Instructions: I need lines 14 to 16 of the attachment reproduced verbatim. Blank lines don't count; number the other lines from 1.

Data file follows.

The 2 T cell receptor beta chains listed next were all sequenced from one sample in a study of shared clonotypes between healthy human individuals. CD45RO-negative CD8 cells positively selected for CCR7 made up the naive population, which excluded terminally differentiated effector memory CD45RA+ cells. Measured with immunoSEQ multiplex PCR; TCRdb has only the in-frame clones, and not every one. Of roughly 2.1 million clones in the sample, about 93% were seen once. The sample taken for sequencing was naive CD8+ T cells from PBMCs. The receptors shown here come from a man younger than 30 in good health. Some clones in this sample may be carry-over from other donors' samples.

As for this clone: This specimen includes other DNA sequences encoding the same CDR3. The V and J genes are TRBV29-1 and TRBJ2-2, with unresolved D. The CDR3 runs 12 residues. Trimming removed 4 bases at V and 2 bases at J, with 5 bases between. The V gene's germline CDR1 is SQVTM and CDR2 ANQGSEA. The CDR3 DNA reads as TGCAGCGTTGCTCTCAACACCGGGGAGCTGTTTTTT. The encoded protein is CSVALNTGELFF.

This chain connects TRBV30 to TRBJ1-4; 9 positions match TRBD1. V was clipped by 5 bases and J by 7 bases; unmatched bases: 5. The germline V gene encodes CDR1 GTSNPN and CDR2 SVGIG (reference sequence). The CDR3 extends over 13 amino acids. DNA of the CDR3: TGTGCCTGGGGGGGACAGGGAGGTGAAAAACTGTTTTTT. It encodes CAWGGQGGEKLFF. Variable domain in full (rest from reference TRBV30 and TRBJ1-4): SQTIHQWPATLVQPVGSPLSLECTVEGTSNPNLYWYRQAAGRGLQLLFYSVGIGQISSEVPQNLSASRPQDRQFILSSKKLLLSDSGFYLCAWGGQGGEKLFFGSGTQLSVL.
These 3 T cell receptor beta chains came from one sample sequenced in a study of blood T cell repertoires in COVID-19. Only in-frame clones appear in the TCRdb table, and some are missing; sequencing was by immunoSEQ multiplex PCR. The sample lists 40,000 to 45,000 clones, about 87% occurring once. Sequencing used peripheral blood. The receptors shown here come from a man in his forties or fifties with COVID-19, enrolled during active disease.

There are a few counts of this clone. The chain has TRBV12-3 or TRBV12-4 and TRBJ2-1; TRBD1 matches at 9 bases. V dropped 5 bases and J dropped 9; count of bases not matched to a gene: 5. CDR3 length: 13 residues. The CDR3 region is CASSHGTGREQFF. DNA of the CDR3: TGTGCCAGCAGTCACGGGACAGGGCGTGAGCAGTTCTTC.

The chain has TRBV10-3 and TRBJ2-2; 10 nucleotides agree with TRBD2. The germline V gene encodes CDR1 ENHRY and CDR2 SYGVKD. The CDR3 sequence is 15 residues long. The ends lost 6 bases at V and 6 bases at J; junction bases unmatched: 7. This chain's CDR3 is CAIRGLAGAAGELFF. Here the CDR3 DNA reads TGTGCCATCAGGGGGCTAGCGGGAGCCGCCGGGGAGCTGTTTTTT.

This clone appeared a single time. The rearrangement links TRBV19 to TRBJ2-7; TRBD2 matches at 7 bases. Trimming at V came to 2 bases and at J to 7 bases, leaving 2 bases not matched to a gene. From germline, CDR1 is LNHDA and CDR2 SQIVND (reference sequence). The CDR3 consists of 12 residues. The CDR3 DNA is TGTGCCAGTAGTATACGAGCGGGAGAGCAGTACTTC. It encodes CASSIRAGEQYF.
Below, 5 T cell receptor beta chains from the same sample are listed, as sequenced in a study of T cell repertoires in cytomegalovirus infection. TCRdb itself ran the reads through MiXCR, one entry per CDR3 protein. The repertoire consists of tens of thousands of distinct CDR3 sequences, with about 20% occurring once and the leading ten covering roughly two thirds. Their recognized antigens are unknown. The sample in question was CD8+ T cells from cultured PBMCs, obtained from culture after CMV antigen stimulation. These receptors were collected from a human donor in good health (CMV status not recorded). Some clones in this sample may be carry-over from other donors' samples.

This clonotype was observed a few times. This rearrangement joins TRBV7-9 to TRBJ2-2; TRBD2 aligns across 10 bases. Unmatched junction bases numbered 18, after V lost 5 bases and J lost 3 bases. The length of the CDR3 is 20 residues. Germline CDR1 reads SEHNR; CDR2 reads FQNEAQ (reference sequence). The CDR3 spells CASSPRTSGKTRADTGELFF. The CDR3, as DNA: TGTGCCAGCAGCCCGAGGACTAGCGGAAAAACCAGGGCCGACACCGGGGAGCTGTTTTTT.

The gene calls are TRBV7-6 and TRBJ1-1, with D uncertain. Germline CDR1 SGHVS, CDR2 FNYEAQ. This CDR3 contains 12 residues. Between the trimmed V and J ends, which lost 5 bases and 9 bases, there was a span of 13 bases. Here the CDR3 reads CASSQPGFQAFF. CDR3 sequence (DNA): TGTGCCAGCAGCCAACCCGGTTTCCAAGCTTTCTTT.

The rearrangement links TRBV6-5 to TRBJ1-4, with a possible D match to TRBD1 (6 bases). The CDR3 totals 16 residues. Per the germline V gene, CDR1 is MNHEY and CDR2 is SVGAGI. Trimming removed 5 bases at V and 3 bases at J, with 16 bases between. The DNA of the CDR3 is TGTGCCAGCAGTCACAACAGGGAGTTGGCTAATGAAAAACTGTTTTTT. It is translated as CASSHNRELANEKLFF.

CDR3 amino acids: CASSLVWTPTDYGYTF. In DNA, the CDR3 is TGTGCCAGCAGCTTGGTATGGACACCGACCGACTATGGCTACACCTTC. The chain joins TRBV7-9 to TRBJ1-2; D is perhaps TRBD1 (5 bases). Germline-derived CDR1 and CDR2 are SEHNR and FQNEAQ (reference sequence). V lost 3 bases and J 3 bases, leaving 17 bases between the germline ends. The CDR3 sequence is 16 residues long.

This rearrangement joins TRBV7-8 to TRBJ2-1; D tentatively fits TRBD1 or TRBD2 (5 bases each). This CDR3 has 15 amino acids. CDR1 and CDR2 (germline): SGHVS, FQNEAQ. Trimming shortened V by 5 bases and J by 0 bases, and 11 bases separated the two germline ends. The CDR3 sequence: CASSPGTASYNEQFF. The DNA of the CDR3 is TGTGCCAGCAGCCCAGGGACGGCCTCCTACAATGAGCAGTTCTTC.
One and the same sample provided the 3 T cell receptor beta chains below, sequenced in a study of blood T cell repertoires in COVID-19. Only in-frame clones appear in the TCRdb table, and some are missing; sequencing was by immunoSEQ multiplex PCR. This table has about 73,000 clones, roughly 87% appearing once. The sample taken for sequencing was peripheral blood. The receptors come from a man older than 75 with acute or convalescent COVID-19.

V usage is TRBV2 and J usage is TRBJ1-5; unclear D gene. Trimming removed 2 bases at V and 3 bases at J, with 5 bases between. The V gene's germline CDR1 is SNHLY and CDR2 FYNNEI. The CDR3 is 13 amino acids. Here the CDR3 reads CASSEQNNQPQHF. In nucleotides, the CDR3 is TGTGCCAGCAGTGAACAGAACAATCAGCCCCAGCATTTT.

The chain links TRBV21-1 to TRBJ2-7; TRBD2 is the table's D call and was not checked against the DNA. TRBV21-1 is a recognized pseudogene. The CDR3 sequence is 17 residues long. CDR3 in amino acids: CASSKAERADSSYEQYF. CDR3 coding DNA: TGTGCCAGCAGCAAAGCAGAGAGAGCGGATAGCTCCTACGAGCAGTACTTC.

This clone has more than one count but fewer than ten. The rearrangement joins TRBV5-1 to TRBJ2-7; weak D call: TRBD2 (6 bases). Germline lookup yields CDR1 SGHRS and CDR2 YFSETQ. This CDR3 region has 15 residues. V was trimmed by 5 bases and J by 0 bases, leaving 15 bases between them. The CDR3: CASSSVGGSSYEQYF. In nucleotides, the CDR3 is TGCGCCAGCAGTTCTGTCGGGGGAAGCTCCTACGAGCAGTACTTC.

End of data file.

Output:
One and the same sample provided the 3 T cell receptor beta chains below, sequenced in a study of blood T cell repertoires in COVID-19. Only in-frame clones appear in the TCRdb table, and some are missing; sequencing was by immunoSEQ multiplex PCR. This table has about 73,000 clones, roughly 87% appearing once. The sample taken for sequencing was peripheral blood. The receptors come from a man older than 75 with acute or convalescent COVID-19.

V usage is TRBV2 and J usage is TRBJ1-5; unclear D gene. Trimming removed 2 bases at V and 3 bases at J, with 5 bases between. The V gene's germline CDR1 is SNHLY and CDR2 FYNNEI. The CDR3 is 13 amino acids. Here the CDR3 reads CASSEQNNQPQHF. In nucleotides, the CDR3 is TGTGCCAGCAGTGAACAGAACAATCAGCCCCAGCATTTT.

The chain links TRBV21-1 to TRBJ2-7; TRBD2 is the table's D call and was not checked against the DNA. TRBV21-1 is a recognized pseudogene. The CDR3 sequence is 17 residues long. CDR3 in amino acids: CASSKAERADSSYEQYF. CDR3 coding DNA: TGTGCCAGCAGCAAAGCAGAGAGAGCGGATAGCTCCTACGAGCAGTACTTC.